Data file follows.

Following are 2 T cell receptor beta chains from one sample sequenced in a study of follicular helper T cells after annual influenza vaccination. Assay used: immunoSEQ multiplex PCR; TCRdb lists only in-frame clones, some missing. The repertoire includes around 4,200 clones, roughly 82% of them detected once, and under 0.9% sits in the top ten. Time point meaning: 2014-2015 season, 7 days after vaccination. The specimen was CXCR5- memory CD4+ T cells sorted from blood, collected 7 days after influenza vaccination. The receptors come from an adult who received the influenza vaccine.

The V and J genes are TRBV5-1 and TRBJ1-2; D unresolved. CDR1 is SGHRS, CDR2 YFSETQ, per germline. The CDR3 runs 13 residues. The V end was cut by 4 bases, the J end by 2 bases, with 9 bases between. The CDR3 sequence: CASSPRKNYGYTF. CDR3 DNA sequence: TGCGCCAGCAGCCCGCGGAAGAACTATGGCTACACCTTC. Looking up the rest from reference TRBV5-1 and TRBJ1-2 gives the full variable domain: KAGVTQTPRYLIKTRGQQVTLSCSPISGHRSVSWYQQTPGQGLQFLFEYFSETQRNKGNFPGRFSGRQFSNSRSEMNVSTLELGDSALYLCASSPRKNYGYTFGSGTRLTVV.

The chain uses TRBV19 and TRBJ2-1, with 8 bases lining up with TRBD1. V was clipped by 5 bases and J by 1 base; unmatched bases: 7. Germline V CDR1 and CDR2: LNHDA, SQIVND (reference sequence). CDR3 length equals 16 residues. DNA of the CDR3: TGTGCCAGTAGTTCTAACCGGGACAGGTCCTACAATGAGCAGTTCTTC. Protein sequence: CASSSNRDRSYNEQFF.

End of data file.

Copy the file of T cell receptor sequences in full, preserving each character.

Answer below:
Following are 2 T cell receptor beta chains from one sample sequenced in a study of follicular helper T cells after annual influenza vaccination. Assay used: immunoSEQ multiplex PCR; TCRdb lists only in-frame clones, some missing. The repertoire includes around 4,200 clones, roughly 82% of them detected once, and under 0.9% sits in the top ten. Time point meaning: 2014-2015 season, 7 days after vaccination. The specimen was CXCR5- memory CD4+ T cells sorted from blood, collected 7 days after influenza vaccination. The receptors come from an adult who received the influenza vaccine.

The V and J genes are TRBV5-1 and TRBJ1-2; D unresolved. CDR1 is SGHRS, CDR2 YFSETQ, per germline. The CDR3 runs 13 residues. The V end was cut by 4 bases, the J end by 2 bases, with 9 bases between. The CDR3 sequence: CASSPRKNYGYTF. CDR3 DNA sequence: TGCGCCAGCAGCCCGCGGAAGAACTATGGCTACACCTTC. Looking up the rest from reference TRBV5-1 and TRBJ1-2 gives the full variable domain: KAGVTQTPRYLIKTRGQQVTLSCSPISGHRSVSWYQQTPGQGLQFLFEYFSETQRNKGNFPGRFSGRQFSNSRSEMNVSTLELGDSALYLCASSPRKNYGYTFGSGTRLTVV.

The chain uses TRBV19 and TRBJ2-1, with 8 bases lining up with TRBD1. V was clipped by 5 bases and J by 1 base; unmatched bases: 7. Germline V CDR1 and CDR2: LNHDA, SQIVND (reference sequence). CDR3 length equals 16 residues. DNA of the CDR3: TGTGCCAGTAGTTCTAACCGGGACAGGTCCTACAATGAGCAGTTCTTC. Protein sequence: CASSSNRDRSYNEQFF.